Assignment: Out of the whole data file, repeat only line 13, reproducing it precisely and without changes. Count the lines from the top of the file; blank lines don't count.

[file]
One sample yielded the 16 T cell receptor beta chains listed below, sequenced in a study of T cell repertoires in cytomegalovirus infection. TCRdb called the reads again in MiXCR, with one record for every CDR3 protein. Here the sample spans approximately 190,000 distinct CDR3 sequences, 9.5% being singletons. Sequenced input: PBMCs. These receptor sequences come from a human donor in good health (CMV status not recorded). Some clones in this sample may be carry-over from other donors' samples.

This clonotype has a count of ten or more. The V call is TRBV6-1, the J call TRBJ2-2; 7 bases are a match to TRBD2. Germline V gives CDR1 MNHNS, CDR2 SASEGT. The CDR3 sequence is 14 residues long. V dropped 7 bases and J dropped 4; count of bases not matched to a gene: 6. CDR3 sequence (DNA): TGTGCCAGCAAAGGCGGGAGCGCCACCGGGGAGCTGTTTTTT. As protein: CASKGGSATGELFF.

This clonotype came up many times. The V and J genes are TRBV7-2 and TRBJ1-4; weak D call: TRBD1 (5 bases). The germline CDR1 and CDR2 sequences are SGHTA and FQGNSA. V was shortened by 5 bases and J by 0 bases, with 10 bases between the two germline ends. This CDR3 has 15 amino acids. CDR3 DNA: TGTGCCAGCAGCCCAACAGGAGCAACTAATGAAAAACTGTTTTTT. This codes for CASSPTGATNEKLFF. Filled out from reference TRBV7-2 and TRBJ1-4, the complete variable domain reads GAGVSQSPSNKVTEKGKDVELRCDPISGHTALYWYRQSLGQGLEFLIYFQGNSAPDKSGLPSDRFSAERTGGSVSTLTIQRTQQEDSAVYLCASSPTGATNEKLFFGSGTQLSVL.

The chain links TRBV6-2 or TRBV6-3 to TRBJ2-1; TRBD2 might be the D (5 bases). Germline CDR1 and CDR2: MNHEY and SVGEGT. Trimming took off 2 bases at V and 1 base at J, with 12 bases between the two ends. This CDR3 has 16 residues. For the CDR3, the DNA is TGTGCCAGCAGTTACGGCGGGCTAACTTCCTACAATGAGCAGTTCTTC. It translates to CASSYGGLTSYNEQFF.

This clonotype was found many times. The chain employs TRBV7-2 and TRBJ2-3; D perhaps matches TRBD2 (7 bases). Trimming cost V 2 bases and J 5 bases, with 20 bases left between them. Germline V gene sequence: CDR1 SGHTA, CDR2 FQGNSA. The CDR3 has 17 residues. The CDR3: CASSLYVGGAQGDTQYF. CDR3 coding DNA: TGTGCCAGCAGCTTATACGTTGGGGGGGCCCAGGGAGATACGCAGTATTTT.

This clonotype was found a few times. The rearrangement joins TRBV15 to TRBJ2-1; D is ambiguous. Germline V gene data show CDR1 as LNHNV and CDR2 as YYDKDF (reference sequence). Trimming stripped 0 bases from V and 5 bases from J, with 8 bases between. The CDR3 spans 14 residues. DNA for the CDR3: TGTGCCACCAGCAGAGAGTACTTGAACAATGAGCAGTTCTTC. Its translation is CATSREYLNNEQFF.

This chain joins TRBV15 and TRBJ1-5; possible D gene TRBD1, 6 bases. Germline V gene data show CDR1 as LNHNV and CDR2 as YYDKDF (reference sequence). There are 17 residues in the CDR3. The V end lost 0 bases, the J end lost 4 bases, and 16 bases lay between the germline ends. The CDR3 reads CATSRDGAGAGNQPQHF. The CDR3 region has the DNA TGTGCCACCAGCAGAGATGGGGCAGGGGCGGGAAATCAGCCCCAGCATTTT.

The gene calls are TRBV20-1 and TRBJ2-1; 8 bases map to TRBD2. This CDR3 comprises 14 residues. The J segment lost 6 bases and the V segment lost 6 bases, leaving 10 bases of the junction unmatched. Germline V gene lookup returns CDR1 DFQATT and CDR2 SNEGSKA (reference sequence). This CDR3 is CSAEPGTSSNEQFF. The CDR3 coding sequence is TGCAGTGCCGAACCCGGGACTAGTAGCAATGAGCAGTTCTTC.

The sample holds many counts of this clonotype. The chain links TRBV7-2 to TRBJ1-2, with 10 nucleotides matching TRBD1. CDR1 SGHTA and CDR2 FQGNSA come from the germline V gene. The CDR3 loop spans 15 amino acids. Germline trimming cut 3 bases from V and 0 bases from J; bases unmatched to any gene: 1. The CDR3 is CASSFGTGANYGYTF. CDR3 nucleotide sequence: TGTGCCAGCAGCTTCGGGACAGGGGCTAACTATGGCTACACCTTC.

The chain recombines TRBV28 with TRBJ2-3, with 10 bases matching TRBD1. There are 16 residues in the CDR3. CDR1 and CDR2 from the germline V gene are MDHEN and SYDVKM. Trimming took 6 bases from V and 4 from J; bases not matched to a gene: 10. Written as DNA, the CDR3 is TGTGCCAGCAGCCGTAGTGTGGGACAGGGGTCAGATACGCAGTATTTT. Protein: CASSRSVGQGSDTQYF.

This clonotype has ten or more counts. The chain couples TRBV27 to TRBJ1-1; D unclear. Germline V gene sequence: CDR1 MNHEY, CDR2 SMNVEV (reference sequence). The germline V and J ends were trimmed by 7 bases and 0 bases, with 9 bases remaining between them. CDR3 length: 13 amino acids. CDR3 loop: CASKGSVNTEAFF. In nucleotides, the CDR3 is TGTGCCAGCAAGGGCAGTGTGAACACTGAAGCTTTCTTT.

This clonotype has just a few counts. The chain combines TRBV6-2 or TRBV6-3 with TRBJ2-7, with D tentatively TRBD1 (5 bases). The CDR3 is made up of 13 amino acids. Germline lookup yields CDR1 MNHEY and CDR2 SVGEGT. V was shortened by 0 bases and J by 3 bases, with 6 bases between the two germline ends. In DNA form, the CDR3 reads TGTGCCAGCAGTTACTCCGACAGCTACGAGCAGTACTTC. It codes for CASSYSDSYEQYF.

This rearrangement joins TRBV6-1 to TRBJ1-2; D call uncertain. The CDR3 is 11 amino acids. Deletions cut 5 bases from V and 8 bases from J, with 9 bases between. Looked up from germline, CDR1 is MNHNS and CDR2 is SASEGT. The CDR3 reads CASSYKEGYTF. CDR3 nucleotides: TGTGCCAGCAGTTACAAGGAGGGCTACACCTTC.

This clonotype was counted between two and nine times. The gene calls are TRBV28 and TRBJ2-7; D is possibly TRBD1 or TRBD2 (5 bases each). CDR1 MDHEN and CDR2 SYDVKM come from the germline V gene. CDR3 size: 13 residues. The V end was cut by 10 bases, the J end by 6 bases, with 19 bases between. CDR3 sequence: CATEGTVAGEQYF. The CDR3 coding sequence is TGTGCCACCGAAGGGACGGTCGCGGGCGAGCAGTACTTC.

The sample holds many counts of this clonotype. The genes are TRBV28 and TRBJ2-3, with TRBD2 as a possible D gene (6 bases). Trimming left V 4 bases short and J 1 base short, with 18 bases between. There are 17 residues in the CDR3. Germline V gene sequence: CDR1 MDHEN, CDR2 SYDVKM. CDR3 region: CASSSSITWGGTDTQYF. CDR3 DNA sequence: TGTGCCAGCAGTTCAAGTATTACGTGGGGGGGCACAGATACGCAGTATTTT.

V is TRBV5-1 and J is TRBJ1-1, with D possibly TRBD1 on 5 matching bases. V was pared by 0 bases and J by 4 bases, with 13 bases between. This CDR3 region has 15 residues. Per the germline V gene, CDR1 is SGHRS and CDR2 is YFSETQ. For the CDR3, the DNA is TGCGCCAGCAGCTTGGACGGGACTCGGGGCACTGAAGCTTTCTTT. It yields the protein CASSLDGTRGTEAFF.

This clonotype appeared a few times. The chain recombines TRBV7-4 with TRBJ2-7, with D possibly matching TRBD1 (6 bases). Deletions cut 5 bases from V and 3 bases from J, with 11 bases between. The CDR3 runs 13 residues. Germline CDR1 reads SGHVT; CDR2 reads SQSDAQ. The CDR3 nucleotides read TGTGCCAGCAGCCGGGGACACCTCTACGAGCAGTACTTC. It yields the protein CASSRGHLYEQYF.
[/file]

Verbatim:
This rearrangement joins TRBV6-1 to TRBJ1-2; D call uncertain. The CDR3 is 11 amino acids. Deletions cut 5 bases from V and 8 bases from J, with 9 bases between. Looked up from germline, CDR1 is MNHNS and CDR2 is SASEGT. The CDR3 reads CASSYKEGYTF. CDR3 nucleotides: TGTGCCAGCAGTTACAAGGAGGGCTACACCTTC.